Eleanor chose to have her finger photographed because, as she said, not many people can do this! Eleanor is another disability consultant - it is much easier to be self-employed than to persuade an employer to take on a disabled person - but is in the process of setting up a mail order and market stall business to sell well-designed disability aids. Although Eve's and Michelle's braces show that some change has taken place over the last decade, the majority of disability aids remain ugly and medicalised. This is an area I have worked in extensively in the past, not just through my website My Not-So-Secret Life as a Cyborg (1997), but also through my involvement with the Adorn, Equip national touring exhibition (1999-2002). I had last seen Eleanor at London Pride at the beginning of July - although not gay herself, she had come to support the disabled people who were asserting their right to take part despite the Pride organisers removing the 'reasonable adjustments' which previously enabled disabled people to participate. It meant a great deal to have her there supporting us at what was the most inaccessible Pride yet.

Close up colour photograph of a man with glasses and beard and a strong nose.

88) Caglar's nose

3 September 2011

Caglar Kimyoncu now runs the organisation Film Pro, but when I first met him was working for London Disability Arts Forum (LDAF). Caglar was instrumental in setting up the London International Disability Film Festival, first at the Lux Cinema in Hoxton and later at the National Film Theatre. However, this closed when the Arts Council withdrew the funding from LDAF as part of a wider programme to disinvest in Disability Arts organisations. Since then Caglar has been able to produce more of his own work, as well as finding ways to survive financially through applying his skills to related areas through Film Pro. Caglar owes his strong features to his Turkish background, and in the past has, like me, worked as a non-traditional model.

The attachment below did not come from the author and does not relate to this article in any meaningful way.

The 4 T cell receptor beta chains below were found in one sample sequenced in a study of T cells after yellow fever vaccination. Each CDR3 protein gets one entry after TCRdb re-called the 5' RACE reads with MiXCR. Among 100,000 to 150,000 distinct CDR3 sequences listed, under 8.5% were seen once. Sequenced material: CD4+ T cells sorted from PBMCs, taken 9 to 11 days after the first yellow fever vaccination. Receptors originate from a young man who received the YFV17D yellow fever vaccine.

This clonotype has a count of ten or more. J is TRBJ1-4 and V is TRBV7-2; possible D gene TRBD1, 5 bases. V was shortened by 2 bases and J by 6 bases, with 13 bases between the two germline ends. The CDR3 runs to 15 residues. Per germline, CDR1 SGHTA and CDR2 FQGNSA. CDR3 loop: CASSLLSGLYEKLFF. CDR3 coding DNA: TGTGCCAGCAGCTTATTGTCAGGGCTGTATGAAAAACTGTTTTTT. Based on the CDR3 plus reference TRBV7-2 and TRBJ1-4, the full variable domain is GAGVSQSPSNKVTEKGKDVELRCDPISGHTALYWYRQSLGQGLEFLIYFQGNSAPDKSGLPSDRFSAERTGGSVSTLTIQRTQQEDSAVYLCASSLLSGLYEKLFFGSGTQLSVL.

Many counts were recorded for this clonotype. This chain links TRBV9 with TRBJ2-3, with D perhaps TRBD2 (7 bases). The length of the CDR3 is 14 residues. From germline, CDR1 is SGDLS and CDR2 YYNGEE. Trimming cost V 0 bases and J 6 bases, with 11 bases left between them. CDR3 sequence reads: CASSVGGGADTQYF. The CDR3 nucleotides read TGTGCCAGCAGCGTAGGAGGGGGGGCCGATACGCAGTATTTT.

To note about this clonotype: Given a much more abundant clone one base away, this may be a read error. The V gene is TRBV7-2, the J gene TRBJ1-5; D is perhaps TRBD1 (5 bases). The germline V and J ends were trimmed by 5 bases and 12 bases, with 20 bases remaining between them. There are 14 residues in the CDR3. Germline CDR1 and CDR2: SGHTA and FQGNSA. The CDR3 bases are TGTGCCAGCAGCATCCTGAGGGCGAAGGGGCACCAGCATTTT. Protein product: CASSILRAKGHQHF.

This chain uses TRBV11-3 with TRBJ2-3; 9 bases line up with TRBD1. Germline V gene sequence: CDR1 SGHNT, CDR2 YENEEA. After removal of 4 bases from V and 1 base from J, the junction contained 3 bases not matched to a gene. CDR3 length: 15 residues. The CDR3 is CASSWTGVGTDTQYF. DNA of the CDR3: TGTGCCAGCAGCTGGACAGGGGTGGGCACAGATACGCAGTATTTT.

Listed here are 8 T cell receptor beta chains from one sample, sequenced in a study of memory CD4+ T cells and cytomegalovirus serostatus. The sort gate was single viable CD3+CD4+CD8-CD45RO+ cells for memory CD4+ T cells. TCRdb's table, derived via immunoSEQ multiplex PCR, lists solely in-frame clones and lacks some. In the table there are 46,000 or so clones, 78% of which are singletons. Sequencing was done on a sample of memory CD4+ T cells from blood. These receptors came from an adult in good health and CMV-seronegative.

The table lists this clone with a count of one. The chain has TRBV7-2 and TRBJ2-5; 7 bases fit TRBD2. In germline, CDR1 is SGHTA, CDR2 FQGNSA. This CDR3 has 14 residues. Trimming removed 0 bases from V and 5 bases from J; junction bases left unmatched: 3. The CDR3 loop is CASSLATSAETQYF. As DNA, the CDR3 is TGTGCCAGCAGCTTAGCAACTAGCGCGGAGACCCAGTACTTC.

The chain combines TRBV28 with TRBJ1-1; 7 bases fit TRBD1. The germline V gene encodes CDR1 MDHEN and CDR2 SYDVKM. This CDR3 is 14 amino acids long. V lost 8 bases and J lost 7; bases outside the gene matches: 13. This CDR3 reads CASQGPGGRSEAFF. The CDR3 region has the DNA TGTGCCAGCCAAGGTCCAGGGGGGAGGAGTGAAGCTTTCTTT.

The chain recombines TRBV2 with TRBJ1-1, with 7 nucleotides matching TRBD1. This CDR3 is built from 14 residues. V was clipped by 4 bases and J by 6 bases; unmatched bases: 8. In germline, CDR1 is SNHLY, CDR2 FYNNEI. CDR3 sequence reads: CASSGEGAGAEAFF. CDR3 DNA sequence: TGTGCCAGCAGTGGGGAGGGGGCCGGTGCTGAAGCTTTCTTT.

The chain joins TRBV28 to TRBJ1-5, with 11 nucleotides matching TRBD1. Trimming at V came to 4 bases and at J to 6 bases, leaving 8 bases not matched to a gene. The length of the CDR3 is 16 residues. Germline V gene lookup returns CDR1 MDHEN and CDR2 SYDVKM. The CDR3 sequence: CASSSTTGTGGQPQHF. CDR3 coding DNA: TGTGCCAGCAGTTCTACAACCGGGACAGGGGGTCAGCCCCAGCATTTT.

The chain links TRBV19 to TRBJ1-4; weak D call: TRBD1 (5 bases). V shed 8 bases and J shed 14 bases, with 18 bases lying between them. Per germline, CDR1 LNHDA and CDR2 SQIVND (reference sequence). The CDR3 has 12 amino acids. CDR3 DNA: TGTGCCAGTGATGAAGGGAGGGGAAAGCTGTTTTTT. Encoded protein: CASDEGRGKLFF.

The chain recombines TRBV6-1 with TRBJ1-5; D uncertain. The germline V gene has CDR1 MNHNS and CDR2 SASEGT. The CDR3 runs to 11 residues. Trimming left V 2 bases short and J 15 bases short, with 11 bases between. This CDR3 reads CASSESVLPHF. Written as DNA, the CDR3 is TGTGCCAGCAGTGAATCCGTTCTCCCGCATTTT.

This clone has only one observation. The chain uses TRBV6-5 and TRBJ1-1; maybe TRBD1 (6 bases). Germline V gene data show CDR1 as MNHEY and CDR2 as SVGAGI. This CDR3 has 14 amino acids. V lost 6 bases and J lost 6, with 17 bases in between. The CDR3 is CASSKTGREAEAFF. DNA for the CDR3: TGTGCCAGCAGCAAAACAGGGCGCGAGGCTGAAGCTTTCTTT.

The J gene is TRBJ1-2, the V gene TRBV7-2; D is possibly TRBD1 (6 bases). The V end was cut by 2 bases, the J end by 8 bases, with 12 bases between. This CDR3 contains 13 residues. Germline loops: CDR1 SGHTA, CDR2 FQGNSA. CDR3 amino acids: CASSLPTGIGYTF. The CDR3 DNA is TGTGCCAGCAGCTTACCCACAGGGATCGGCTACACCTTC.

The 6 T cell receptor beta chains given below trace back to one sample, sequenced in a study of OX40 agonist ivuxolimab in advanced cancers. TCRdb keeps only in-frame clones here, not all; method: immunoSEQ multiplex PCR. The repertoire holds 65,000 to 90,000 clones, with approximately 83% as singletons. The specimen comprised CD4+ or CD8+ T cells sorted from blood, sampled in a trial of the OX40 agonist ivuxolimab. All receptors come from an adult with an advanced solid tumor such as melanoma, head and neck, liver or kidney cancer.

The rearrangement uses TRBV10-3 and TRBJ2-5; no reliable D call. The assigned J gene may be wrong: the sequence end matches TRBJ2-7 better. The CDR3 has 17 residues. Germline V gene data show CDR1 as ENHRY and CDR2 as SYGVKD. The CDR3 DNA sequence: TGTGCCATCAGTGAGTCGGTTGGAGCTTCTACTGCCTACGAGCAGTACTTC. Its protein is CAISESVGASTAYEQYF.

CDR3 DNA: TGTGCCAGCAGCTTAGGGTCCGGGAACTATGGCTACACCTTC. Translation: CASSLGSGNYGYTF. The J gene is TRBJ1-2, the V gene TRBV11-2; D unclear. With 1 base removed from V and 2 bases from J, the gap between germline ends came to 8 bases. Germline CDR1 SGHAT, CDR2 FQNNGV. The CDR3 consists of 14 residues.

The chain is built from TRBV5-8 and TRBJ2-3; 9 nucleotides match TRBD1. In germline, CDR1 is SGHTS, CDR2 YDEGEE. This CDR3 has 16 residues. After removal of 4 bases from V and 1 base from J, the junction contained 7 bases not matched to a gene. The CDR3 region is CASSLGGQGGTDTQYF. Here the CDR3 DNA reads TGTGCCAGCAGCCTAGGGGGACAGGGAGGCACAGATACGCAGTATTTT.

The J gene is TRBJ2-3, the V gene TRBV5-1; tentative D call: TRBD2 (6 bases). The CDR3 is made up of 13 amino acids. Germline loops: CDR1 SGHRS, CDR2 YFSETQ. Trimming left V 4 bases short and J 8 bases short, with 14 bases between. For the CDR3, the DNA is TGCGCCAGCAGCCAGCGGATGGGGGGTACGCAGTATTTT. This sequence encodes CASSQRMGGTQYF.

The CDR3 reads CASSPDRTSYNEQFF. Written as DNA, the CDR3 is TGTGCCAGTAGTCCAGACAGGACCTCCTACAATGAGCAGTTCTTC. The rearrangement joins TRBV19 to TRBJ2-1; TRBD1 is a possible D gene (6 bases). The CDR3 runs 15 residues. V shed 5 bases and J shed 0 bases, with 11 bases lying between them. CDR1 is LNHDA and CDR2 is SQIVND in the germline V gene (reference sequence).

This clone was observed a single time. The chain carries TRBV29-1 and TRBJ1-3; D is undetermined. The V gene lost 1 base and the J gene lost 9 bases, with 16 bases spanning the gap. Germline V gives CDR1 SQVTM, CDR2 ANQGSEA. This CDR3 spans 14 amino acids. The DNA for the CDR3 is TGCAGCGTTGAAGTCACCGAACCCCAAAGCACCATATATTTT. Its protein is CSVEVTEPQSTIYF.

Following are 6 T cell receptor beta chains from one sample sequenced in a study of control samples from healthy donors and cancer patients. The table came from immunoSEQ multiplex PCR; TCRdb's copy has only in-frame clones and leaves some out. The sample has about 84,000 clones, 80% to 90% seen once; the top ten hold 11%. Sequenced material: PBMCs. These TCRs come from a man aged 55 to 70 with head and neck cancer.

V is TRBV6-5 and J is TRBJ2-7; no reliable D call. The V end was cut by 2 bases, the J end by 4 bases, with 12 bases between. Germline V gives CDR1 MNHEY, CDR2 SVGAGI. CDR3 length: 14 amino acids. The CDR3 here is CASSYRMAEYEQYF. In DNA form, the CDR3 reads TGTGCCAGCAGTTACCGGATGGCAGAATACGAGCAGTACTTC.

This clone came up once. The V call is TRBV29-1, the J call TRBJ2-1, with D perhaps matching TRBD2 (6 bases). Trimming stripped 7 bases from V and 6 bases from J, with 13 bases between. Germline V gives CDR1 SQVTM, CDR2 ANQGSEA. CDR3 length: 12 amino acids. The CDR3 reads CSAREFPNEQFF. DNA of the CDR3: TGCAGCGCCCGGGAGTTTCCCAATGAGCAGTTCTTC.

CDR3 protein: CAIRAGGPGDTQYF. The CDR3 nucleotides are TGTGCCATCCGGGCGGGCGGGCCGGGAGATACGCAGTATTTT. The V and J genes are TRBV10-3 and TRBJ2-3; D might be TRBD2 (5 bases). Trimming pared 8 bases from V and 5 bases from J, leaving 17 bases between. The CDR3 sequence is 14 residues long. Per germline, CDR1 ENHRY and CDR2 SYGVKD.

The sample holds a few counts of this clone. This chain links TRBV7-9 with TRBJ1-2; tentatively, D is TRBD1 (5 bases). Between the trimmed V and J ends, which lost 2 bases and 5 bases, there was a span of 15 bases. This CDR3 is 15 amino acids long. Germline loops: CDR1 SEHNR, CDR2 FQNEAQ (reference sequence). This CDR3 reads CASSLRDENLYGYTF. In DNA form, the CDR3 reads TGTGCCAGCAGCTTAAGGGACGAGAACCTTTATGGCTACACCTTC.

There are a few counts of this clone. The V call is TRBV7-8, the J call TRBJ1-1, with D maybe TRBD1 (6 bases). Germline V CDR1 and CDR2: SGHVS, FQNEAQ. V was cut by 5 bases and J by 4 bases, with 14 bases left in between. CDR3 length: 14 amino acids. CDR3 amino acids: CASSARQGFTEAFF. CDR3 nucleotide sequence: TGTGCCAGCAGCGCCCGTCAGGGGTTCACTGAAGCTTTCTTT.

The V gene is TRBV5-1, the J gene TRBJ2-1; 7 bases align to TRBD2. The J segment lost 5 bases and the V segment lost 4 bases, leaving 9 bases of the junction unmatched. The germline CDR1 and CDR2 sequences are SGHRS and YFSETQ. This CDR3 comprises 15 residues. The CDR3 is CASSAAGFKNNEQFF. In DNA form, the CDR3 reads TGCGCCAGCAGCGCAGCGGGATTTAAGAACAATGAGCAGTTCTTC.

Close up colour photograph of a woman with blonde hair looking straight at the camera.

89) Sally's eyes

3 September 2011

The artist Sally Booth is visually impaired but her practice encompasses oil and watercolour painting as well as drawing and photography and she has gained an international reputation for her work: she has very sharp eyes indeed. I first met Sally in 2003, when we were both showing artists' lightboxes at Sadlers Wells after being funded through the Arts Council London's Innovate fund. The work was only being installed for 24 hours as part of a symposium, and the technical challenges were complicated by the competing demands of other artists for the same wall spaces. Sally and I quickly bonded while I struggled with how to install my work Perception I-IV, and our friendship was cemented the following day when we also came up against the less than helpful attitudes of the Wells' staff. I still have the video footage of the conference manager telling me: "I wondered when you would play the wheelchair card, but it won't wash with me!" after I pointed out that I couldn't help my assistant take down my four 2m high lightboxes, and that the Arts Council had paid for the Wells to provide us with additional help. Since then Sally and I have often met while working at Holton Lee, home of the National Disability Arts Collection and Archive (NDACA). It was Sally who initially suggested that I tour the Abnormal exhibition, after coming to see it in its original home at the National Institute of Medical Research.

Close up colour photograph of a man's ear  with an earpiece, surrounded by dark hair and a beard.

90) Jonathan's ear

3 September 2011

I first met Jonathan on 3 September 2011, when he was given the thankless task of stewarding the 'over-height' parking facilities for disabled people attending the Greater London Authority's Liberty festival at the Southbank. Despite pre-booking parking and receiving a permit in the post beforehand, it turned out that a computerised ticket was also needed to operate the barrier and so to get in and out of the carpark. For some bizarre reason the organisers had refused to give these tickets to Jonathan, so as each vehicle reached the head of the queue (the non-reserved spaces were all full), he had to turn them away and instruct them to drive back to the other carpark where a ticket would be handed over before they returned and got back into the queue again. Needless to say, this meant that Jonathan continually had to deal with people who were stressed, frustrated and upset. He had to wear a radio earpiece in order to communicate with the organisers, but all he received back was a refusal to provide him with the tickets. I took this photograph on my return to my van, at which time Jonathan had been on duty for eight and a half hours in the boiling sun, and was due to remain on duty for another hour and a half before finishing. I thought that Jonathan deserved the final spot on the shelf, and would bring back memories of all the non-disabled - and indeed disabled - people who work at events to help to facilitate access. All too often they have their ability to do this undermined by lack of training or coordination from above, which mean they are at the receiving end of complaints instead of thanks. So thank you now!

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© Ju Gosling aka ju90 2011